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I Can Make My Video Myself, Right?

StoryTellers | , , ,

The first reason why going it alone is a bad idea.

As your script gets closer to being complete, you should start thinking about production, which is a big word that refers to all that goes into shooting your video.

At this point, you might be tempted to go it alone. Maybe you have some photography experience. You probably have an iPhone (or a Galaxy—sorry). You’ve probably seen those Facebook Live videos that lots of people do, and a camera phone is all they use. Or even better, maybe you have a nice DSLR or mirror-less camera that shoots great video.

But if you plan on saying anything in your video, you’ll need to put some serious thought into the other half of your video: the audio. In fact, the most important reason why you shouldn’t go this alone is audio quality.

Danny Boyle famously said that audio is 70-80% of a film-going experience. Don’t believe me? Check out this video of two Foley artists recording sound for a short film.

Granted, you may not be making a short film, but the point is that you probably never noticed how much work goes into the sound. That’s actually a good thing. Good audio is one of those things that is meant to be transparent. You never think about it until it’s not right. No one notices how clean the glass is watching the sunset through the living room window. But if the window is dirty, it’s hard to enjoy anything else.

I’m sorry to be the one to tell you this, but the onboard microphone on that fancy camera of yours is a joke. It might be fine for your vacation footage, but it’s unusable for a professional video. The lack of quality will show through like a dirty window.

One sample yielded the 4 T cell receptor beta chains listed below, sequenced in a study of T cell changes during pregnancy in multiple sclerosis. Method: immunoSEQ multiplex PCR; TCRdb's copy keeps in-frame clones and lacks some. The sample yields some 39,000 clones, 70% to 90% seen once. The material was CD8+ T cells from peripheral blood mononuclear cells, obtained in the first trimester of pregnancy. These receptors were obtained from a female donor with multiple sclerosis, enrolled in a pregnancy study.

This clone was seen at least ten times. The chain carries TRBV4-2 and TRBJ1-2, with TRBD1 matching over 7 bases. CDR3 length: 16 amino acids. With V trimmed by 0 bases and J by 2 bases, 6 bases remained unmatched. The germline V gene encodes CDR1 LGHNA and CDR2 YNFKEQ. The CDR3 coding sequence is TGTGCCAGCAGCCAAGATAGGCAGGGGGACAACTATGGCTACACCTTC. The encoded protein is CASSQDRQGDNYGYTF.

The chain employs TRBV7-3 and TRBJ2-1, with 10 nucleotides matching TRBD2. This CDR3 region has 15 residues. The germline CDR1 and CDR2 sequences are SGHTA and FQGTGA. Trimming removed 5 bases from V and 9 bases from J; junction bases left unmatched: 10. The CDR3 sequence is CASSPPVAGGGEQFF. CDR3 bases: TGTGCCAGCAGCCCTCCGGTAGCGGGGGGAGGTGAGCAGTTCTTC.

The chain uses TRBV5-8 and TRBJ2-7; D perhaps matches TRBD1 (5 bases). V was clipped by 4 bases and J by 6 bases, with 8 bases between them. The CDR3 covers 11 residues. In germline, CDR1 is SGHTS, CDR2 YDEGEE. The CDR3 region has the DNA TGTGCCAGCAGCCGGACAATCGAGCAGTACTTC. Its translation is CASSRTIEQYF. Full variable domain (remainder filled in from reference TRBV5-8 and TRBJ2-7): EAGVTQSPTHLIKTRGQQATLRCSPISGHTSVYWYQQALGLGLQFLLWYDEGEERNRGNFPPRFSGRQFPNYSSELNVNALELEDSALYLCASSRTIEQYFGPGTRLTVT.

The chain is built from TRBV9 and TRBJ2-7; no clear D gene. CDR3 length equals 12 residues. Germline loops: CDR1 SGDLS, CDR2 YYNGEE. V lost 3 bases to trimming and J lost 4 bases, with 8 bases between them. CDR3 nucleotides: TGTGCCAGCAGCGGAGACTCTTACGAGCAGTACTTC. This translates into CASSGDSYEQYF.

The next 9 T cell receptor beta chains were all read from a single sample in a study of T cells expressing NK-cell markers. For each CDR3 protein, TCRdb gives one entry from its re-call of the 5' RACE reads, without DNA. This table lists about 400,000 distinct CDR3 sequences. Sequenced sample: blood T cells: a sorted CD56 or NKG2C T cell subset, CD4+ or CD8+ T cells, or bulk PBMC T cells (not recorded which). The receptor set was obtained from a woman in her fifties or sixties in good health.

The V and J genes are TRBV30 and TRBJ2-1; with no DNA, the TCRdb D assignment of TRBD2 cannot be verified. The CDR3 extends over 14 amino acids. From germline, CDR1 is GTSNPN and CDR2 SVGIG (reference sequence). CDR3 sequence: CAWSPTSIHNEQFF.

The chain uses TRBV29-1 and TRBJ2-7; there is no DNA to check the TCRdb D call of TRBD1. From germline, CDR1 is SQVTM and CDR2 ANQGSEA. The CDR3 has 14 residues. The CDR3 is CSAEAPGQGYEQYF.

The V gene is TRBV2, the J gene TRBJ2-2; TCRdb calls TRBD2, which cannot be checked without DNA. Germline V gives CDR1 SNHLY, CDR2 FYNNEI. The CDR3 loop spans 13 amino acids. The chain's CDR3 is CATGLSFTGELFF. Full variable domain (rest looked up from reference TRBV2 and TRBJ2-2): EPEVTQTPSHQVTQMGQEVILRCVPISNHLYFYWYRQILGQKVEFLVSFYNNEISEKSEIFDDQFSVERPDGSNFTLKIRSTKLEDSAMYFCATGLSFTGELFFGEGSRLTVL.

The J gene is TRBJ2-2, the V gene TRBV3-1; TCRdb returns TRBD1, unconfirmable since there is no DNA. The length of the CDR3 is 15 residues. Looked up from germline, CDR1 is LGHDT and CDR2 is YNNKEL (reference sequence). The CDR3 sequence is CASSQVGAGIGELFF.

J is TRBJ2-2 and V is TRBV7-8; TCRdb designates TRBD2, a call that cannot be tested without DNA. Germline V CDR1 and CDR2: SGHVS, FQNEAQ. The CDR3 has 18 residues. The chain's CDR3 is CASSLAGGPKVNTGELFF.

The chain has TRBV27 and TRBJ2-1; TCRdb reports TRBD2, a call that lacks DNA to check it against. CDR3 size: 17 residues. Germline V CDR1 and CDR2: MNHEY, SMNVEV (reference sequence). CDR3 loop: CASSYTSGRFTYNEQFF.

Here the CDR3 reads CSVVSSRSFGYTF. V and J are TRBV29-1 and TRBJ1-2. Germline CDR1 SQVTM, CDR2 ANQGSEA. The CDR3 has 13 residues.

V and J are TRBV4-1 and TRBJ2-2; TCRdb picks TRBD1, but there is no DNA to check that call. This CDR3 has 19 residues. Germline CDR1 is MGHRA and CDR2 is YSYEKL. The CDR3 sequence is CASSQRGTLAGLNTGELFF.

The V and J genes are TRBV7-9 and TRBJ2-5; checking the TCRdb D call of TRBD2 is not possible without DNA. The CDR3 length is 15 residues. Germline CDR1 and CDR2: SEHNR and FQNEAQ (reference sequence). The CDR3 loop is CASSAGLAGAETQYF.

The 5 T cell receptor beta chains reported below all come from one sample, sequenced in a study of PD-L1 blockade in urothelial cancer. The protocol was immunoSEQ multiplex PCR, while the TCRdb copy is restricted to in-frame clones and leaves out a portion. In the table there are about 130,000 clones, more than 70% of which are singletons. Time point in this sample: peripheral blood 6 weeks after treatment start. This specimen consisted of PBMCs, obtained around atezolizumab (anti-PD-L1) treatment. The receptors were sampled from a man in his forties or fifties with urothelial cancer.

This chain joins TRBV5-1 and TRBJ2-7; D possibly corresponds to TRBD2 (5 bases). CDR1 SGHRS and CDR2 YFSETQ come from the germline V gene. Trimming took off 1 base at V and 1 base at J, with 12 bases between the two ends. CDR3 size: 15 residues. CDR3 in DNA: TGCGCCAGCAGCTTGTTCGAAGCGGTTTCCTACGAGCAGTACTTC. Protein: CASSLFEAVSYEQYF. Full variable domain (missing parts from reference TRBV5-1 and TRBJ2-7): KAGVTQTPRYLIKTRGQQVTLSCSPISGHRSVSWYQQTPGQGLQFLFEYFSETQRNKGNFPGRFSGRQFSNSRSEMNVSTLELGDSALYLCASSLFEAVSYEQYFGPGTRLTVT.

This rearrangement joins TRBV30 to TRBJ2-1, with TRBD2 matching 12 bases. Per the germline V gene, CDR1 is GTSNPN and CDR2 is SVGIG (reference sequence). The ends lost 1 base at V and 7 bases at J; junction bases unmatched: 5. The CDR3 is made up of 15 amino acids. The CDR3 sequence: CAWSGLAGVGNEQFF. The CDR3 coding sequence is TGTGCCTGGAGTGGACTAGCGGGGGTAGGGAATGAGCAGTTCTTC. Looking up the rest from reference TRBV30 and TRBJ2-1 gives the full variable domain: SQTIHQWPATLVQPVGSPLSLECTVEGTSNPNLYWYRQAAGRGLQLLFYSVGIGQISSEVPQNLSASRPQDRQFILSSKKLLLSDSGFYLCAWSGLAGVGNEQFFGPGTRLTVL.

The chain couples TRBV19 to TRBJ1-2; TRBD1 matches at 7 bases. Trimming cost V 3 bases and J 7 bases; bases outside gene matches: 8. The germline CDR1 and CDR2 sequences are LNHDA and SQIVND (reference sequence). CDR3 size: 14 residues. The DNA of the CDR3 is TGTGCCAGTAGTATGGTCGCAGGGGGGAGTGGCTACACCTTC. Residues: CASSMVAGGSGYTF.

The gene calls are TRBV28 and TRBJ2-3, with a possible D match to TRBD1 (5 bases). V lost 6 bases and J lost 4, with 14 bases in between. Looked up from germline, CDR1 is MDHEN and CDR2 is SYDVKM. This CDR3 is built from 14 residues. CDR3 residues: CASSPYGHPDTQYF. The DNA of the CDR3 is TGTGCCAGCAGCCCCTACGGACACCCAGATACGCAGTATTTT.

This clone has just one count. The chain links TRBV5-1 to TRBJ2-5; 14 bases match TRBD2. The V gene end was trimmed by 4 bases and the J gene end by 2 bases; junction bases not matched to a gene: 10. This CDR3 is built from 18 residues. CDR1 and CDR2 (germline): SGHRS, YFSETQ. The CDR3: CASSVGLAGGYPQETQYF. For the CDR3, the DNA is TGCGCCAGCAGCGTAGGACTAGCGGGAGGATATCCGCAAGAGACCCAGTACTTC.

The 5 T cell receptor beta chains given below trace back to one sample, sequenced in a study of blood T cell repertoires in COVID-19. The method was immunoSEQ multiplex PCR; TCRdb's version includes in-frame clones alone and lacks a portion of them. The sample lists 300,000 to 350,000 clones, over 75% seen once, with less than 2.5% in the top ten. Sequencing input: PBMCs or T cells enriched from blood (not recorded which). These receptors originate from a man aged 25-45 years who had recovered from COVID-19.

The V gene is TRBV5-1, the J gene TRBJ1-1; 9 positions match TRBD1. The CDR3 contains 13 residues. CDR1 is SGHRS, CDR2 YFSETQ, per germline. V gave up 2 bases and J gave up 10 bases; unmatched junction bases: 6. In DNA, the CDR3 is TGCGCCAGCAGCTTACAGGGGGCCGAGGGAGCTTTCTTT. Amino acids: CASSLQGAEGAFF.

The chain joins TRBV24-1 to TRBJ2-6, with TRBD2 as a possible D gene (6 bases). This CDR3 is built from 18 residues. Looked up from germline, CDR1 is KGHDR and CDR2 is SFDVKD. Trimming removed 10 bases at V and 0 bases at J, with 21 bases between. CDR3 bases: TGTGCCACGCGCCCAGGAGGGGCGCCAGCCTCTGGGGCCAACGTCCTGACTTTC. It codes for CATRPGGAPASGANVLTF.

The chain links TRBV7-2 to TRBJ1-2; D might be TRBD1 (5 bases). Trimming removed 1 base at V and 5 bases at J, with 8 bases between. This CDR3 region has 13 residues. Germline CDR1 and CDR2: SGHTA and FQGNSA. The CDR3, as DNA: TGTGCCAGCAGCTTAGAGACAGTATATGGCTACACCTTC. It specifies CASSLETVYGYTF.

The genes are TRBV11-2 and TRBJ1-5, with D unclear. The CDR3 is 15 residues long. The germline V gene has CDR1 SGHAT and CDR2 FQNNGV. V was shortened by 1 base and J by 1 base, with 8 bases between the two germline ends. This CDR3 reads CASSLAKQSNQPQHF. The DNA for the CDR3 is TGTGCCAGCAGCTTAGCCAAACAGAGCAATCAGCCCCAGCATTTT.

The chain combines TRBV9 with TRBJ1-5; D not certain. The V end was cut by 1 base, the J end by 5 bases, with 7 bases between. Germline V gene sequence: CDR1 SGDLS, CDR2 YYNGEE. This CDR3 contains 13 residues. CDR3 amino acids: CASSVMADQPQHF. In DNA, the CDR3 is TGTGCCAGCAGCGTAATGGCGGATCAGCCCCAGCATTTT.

If you still want to go it alone, just let me walk you through the equipment you’ll need to provide good, clean, transparent audio. First, you need to decide what kind of microphone you want to use. Some people like lavs, but I’m partial to a good shotgun. Some people use both and then mix the two together in the edit. Either way, you’ll need to capture the signal which means you need a recording device. Some DSLR’s have external mic inputs, but you’ll need the right adapters. You’ll also need some way to adjust the gain coming into the camera. Depending on the type of microphone, you may need phantom power, which your DSLR will most likely not be able to provide. And don’t forget the stand, if you’re using a shotgun. And a windscreen if you’re shooting outdoors. And a good pair of headphones so you can monitor the sound while you’re shooting.

If you didn’t understand half of those words in the paragraph above, you should definitely NOT shoot your video by yourself.

Sound is a big deal especially for web videos. In this iPhone age of ours, people have a lot of grace for mediocre images. But if they can’t hear it, if they can’t understand it, they’ll move on very quickly. You’ve put too much time and effort into crafting your script to fumble the ball now on production.